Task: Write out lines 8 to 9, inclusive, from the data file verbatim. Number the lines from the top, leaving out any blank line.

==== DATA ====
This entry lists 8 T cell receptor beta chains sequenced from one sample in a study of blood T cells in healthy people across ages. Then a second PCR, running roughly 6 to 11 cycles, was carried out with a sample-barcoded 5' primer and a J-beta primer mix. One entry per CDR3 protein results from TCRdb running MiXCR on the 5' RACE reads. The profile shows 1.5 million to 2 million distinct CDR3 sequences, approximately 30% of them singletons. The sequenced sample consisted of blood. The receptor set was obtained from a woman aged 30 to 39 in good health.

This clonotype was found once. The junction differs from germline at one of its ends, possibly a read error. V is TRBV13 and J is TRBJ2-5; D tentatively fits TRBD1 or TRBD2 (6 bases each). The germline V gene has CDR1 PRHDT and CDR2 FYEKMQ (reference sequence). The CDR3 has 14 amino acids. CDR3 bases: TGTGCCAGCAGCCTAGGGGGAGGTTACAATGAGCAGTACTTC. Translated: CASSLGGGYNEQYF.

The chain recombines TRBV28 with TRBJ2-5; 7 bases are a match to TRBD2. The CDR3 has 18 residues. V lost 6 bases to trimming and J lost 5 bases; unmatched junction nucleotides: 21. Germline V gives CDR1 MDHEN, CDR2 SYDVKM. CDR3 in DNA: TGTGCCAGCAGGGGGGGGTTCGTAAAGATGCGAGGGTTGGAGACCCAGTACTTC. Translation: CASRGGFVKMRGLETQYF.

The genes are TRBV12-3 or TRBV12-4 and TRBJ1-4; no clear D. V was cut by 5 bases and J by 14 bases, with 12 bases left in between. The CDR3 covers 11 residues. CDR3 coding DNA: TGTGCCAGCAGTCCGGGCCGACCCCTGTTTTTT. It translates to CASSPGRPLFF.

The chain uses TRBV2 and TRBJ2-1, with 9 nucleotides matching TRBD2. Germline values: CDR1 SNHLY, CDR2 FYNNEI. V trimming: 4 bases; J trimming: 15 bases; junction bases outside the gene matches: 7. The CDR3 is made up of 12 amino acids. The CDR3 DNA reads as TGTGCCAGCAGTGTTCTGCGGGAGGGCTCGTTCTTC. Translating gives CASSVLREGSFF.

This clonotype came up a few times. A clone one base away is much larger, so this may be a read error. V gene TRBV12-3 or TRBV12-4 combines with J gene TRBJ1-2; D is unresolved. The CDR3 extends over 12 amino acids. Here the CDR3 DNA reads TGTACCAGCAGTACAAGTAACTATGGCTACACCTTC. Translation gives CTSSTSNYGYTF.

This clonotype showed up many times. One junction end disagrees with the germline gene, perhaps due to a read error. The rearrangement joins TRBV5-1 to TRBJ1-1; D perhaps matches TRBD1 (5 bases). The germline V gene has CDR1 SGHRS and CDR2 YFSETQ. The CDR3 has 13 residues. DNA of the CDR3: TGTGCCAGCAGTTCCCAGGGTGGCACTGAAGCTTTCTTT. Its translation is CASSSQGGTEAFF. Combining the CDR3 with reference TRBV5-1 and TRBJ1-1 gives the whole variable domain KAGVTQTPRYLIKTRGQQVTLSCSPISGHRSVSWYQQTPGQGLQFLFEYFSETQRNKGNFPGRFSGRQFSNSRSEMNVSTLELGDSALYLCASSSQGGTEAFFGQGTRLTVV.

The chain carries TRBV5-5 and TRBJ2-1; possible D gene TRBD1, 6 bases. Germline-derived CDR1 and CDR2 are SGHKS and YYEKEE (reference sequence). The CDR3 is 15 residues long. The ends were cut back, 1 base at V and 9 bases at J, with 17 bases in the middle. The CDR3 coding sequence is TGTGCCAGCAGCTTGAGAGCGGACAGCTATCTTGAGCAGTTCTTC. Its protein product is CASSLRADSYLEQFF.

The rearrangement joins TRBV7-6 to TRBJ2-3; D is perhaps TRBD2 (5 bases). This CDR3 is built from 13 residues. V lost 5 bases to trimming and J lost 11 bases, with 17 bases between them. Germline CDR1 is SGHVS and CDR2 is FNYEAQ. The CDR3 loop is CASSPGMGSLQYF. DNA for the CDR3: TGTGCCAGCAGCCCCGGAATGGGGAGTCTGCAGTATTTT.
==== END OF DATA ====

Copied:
The chain carries TRBV5-5 and TRBJ2-1; possible D gene TRBD1, 6 bases. Germline-derived CDR1 and CDR2 are SGHKS and YYEKEE (reference sequence). The CDR3 is 15 residues long. The ends were cut back, 1 base at V and 9 bases at J, with 17 bases in the middle. The CDR3 coding sequence is TGTGCCAGCAGCTTGAGAGCGGACAGCTATCTTGAGCAGTTCTTC. Its protein product is CASSLRADSYLEQFF.

The rearrangement joins TRBV7-6 to TRBJ2-3; D is perhaps TRBD2 (5 bases). This CDR3 is built from 13 residues. V lost 5 bases to trimming and J lost 11 bases, with 17 bases between them. Germline CDR1 is SGHVS and CDR2 is FNYEAQ. The CDR3 loop is CASSPGMGSLQYF. DNA for the CDR3: TGTGCCAGCAGCCCCGGAATGGGGAGTCTGCAGTATTTT.